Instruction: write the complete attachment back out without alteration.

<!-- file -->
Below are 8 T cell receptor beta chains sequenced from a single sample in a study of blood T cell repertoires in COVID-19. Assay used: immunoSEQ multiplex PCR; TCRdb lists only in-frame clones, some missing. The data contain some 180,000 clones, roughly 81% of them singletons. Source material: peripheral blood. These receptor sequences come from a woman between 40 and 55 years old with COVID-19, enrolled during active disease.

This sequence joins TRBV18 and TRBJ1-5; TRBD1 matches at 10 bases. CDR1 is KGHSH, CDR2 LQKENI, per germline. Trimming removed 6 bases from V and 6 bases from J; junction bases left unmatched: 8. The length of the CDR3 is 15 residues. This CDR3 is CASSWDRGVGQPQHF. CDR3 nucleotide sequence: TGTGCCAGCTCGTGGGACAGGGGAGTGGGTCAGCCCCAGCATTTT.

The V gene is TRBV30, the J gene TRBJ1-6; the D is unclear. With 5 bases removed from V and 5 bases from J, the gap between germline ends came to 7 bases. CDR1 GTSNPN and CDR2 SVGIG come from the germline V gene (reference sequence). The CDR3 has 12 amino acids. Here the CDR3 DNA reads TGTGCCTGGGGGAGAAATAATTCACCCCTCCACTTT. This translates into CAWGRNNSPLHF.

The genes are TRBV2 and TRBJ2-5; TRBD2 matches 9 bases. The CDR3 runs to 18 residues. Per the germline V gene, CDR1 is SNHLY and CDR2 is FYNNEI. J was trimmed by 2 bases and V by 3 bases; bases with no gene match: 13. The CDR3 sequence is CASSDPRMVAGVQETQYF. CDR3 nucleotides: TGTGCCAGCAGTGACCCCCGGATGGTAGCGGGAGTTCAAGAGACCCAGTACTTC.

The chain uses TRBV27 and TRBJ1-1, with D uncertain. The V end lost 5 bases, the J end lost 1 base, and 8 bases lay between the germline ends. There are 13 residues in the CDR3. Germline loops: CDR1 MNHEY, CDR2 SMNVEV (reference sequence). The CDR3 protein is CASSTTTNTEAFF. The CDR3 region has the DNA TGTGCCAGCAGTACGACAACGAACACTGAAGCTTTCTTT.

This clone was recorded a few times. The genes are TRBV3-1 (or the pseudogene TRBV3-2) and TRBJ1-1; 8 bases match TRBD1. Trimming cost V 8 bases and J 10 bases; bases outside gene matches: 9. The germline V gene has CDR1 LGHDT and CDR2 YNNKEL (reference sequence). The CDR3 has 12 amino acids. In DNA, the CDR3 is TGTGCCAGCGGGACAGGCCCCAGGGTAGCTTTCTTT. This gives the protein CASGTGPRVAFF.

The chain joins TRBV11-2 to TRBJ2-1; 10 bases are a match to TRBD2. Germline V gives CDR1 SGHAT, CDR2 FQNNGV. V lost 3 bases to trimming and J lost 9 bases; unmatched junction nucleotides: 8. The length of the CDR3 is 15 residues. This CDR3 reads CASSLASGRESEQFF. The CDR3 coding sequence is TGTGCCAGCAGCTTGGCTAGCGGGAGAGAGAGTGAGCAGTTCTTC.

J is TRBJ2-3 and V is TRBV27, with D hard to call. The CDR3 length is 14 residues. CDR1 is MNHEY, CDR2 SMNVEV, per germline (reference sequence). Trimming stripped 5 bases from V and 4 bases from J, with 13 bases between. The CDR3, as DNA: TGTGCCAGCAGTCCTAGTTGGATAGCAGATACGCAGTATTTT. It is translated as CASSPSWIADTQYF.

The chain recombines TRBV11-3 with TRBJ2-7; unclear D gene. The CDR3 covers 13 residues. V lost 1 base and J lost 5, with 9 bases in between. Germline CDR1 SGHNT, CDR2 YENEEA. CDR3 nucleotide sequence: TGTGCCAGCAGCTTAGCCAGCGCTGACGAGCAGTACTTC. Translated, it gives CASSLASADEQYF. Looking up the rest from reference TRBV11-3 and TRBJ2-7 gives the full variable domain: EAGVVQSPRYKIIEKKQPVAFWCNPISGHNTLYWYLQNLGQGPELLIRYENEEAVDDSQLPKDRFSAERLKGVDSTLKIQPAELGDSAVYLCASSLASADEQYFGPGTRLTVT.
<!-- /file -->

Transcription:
Below are 8 T cell receptor beta chains sequenced from a single sample in a study of blood T cell repertoires in COVID-19. Assay used: immunoSEQ multiplex PCR; TCRdb lists only in-frame clones, some missing. The data contain some 180,000 clones, roughly 81% of them singletons. Source material: peripheral blood. These receptor sequences come from a woman between 40 and 55 years old with COVID-19, enrolled during active disease.

This sequence joins TRBV18 and TRBJ1-5; TRBD1 matches at 10 bases. CDR1 is KGHSH, CDR2 LQKENI, per germline. Trimming removed 6 bases from V and 6 bases from J; junction bases left unmatched: 8. The length of the CDR3 is 15 residues. This CDR3 is CASSWDRGVGQPQHF. CDR3 nucleotide sequence: TGTGCCAGCTCGTGGGACAGGGGAGTGGGTCAGCCCCAGCATTTT.

The V gene is TRBV30, the J gene TRBJ1-6; the D is unclear. With 5 bases removed from V and 5 bases from J, the gap between germline ends came to 7 bases. CDR1 GTSNPN and CDR2 SVGIG come from the germline V gene (reference sequence). The CDR3 has 12 amino acids. Here the CDR3 DNA reads TGTGCCTGGGGGAGAAATAATTCACCCCTCCACTTT. This translates into CAWGRNNSPLHF.

The genes are TRBV2 and TRBJ2-5; TRBD2 matches 9 bases. The CDR3 runs to 18 residues. Per the germline V gene, CDR1 is SNHLY and CDR2 is FYNNEI. J was trimmed by 2 bases and V by 3 bases; bases with no gene match: 13. The CDR3 sequence is CASSDPRMVAGVQETQYF. CDR3 nucleotides: TGTGCCAGCAGTGACCCCCGGATGGTAGCGGGAGTTCAAGAGACCCAGTACTTC.

The chain uses TRBV27 and TRBJ1-1, with D uncertain. The V end lost 5 bases, the J end lost 1 base, and 8 bases lay between the germline ends. There are 13 residues in the CDR3. Germline loops: CDR1 MNHEY, CDR2 SMNVEV (reference sequence). The CDR3 protein is CASSTTTNTEAFF. The CDR3 region has the DNA TGTGCCAGCAGTACGACAACGAACACTGAAGCTTTCTTT.

This clone was recorded a few times. The genes are TRBV3-1 (or the pseudogene TRBV3-2) and TRBJ1-1; 8 bases match TRBD1. Trimming cost V 8 bases and J 10 bases; bases outside gene matches: 9. The germline V gene has CDR1 LGHDT and CDR2 YNNKEL (reference sequence). The CDR3 has 12 amino acids. In DNA, the CDR3 is TGTGCCAGCGGGACAGGCCCCAGGGTAGCTTTCTTT. This gives the protein CASGTGPRVAFF.

The chain joins TRBV11-2 to TRBJ2-1; 10 bases are a match to TRBD2. Germline V gives CDR1 SGHAT, CDR2 FQNNGV. V lost 3 bases to trimming and J lost 9 bases; unmatched junction nucleotides: 8. The length of the CDR3 is 15 residues. This CDR3 reads CASSLASGRESEQFF. The CDR3 coding sequence is TGTGCCAGCAGCTTGGCTAGCGGGAGAGAGAGTGAGCAGTTCTTC.

J is TRBJ2-3 and V is TRBV27, with D hard to call. The CDR3 length is 14 residues. CDR1 is MNHEY, CDR2 SMNVEV, per germline (reference sequence). Trimming stripped 5 bases from V and 4 bases from J, with 13 bases between. The CDR3, as DNA: TGTGCCAGCAGTCCTAGTTGGATAGCAGATACGCAGTATTTT. It is translated as CASSPSWIADTQYF.

The chain recombines TRBV11-3 with TRBJ2-7; unclear D gene. The CDR3 covers 13 residues. V lost 1 base and J lost 5, with 9 bases in between. Germline CDR1 SGHNT, CDR2 YENEEA. CDR3 nucleotide sequence: TGTGCCAGCAGCTTAGCCAGCGCTGACGAGCAGTACTTC. Translated, it gives CASSLASADEQYF. Looking up the rest from reference TRBV11-3 and TRBJ2-7 gives the full variable domain: EAGVVQSPRYKIIEKKQPVAFWCNPISGHNTLYWYLQNLGQGPELLIRYENEEAVDDSQLPKDRFSAERLKGVDSTLKIQPAELGDSAVYLCASSLASADEQYFGPGTRLTVT.